- Russia will suspend exports of medical and tech equipment as part of a wide-ranging export ban according to an order issued Thursday.
- The country will ban exports of over 200 products, including vehicles, agricultural machinery, electric equipment and "technological, telecommunication and medical equipment," the government said.
- The sanctions will last until the end of 2022, according to the order. The country will also suspend exports of certain timber products to "states that are undertaking hostile actions against Russia," according to the announcement.
Russia has yet to detail the full list of products subject to sanctions, and Thursday's order said restrictions on exports are "necessary to maintain stability on the Russian market." The ban affects all countries except the group of ex-Soviet countries that make up the Eurasian Economic Union.
The U.S. imported $16.8 billion worth of goods from Russia in 2020 — a 24.3% decline from the prior year, according to a report from the U.S. Bureau of Industry and Security's Office of Technology Evaluation.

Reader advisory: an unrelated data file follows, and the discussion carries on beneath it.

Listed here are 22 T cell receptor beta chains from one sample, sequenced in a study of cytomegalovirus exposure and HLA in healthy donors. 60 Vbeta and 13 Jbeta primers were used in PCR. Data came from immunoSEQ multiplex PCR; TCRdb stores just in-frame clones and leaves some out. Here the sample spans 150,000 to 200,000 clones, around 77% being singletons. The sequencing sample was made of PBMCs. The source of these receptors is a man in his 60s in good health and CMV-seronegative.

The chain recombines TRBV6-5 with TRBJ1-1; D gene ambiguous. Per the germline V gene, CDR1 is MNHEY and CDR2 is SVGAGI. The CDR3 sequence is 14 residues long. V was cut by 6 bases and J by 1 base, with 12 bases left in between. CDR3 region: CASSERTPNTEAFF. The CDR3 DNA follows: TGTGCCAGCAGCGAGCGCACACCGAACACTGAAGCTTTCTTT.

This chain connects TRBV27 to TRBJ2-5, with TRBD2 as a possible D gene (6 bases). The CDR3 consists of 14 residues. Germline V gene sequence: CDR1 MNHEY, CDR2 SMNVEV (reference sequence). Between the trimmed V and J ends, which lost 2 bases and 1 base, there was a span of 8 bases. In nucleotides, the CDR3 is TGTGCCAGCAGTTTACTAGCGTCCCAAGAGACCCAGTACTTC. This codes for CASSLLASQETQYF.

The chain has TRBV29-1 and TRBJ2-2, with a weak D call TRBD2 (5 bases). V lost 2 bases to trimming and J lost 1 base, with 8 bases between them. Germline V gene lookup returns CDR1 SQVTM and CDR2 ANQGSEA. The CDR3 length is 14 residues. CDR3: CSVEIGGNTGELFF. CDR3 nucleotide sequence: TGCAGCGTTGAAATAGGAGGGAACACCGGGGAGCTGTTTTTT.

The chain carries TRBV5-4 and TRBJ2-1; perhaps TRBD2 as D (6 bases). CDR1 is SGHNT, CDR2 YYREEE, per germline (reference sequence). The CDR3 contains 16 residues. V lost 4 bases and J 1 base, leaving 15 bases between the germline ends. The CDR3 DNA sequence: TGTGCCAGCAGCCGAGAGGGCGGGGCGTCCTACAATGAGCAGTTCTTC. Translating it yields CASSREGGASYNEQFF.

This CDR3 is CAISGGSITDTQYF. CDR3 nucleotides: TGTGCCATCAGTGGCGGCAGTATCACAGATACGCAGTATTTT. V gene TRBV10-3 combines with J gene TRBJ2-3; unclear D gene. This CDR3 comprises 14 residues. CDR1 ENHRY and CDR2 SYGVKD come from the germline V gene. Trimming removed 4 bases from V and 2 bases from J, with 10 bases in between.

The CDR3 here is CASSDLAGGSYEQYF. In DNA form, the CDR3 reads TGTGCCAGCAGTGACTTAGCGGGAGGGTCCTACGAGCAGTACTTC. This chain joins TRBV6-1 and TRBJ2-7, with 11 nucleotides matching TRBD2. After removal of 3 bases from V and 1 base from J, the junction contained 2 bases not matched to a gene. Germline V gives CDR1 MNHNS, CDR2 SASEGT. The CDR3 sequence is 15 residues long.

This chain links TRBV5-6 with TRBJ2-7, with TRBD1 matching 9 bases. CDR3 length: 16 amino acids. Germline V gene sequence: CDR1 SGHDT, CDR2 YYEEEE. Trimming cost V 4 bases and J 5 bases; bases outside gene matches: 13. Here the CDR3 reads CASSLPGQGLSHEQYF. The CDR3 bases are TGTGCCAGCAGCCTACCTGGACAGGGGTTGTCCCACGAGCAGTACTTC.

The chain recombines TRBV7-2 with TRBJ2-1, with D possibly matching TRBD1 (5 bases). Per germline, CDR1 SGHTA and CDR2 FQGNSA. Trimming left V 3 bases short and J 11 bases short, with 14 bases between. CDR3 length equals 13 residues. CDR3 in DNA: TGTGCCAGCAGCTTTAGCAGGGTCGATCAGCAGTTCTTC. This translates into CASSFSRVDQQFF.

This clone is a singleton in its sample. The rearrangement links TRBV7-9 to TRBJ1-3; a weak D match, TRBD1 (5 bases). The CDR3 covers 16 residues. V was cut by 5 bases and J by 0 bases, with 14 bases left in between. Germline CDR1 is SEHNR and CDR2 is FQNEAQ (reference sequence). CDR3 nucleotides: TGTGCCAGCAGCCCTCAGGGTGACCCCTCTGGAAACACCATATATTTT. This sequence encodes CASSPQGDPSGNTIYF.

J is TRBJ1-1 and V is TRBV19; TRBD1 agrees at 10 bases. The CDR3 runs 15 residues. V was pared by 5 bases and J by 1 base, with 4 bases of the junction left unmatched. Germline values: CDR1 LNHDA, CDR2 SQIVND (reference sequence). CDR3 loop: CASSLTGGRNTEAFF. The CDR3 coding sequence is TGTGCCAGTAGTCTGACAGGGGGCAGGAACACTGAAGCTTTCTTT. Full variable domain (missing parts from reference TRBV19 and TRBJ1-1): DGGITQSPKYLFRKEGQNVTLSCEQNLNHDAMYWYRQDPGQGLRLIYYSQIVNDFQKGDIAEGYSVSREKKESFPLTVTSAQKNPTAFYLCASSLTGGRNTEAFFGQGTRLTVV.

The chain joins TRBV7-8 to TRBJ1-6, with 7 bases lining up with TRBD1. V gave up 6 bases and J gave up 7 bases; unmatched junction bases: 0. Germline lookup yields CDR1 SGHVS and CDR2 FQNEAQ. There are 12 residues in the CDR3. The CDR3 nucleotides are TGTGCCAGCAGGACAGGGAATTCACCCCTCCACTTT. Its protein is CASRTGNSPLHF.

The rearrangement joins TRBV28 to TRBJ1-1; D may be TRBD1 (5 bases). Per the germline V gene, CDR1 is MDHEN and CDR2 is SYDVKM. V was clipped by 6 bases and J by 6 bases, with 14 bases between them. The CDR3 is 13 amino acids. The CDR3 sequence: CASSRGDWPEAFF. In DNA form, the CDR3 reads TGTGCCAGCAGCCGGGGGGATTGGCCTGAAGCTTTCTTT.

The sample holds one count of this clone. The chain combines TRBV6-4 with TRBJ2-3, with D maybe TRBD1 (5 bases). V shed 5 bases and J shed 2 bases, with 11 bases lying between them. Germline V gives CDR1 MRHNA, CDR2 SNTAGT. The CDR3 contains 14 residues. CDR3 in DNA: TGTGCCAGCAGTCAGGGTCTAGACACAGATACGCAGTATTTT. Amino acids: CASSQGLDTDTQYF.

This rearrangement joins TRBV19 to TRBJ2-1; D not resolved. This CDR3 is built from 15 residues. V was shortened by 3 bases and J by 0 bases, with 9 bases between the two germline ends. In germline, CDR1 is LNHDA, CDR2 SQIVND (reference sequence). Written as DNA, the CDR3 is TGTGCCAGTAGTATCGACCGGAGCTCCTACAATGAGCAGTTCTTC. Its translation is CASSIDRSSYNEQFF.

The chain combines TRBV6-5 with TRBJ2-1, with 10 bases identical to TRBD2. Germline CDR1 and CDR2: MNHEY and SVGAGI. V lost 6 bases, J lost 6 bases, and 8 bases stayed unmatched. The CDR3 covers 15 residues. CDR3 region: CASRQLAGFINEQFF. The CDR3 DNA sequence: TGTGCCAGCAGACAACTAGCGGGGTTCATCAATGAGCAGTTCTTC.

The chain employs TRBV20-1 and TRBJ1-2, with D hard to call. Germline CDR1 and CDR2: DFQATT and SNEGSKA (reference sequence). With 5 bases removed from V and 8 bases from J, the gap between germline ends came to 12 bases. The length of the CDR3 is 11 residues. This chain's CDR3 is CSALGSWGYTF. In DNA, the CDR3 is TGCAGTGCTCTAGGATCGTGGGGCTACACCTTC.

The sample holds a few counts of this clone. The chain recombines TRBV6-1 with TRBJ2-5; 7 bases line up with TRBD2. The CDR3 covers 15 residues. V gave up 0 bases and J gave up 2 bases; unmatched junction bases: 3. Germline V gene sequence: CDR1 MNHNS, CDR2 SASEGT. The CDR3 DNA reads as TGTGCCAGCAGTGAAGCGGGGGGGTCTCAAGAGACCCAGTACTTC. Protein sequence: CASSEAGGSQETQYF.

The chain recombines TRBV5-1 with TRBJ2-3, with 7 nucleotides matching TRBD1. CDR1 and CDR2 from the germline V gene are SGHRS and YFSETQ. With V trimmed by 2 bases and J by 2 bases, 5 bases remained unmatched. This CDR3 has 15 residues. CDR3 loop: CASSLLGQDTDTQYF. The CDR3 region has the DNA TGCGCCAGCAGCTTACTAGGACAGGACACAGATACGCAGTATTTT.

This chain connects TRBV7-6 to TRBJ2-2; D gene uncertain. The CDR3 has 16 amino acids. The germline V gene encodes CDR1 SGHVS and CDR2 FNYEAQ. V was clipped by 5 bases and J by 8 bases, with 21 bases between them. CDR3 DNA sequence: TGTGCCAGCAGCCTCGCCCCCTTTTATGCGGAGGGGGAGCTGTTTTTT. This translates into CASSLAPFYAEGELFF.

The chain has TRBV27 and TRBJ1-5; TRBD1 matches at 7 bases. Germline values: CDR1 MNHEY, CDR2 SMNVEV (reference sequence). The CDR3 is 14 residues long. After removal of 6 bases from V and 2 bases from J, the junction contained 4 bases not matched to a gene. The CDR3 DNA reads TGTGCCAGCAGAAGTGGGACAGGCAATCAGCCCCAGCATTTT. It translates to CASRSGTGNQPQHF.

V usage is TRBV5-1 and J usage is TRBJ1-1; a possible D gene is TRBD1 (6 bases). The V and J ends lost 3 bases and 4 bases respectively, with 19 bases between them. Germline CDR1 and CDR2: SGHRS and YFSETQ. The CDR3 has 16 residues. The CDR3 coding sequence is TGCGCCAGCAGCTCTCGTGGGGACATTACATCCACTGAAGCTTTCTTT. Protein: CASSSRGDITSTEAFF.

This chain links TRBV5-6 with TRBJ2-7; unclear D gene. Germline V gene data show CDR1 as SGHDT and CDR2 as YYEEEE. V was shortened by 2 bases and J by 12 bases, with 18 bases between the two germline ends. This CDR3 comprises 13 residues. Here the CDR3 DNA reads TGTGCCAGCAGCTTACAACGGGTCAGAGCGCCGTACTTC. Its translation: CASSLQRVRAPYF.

U.S. imports from Russia in 2020
The majority of goods imported from Russia are minerals, primarily made up of mineral fuels such as coal, petroleum and natural gas. These mineral fuels made up $13 billion worth of imports in 2019, according to a report from the Office of the United States Trade Representative.
The U.S. also relies on Russia for precious metals such as platinum, which are used to make catalytic converters in vehicles and are essential to components in pacemakers and other medical devices. Russia's export decree did not specify which commodities, if any, would be subject to sanctions.
The U.S. could take even more steps to squeeze Russia financially. Days after President Joe Biden announced the ban on energy imports, the U.S. House of Representatives overwhelmingly approved a measure with several steps to increase pressure on Russia.
In addition to oil sanctions, the bill would spur a review of Russia's access to the World Trade Organization and strengthen the president's ability to impose sanctions over human rights abuses, according to a letter from House Speaker Nancy Pelosi. The proposal still needs approval from the Senate.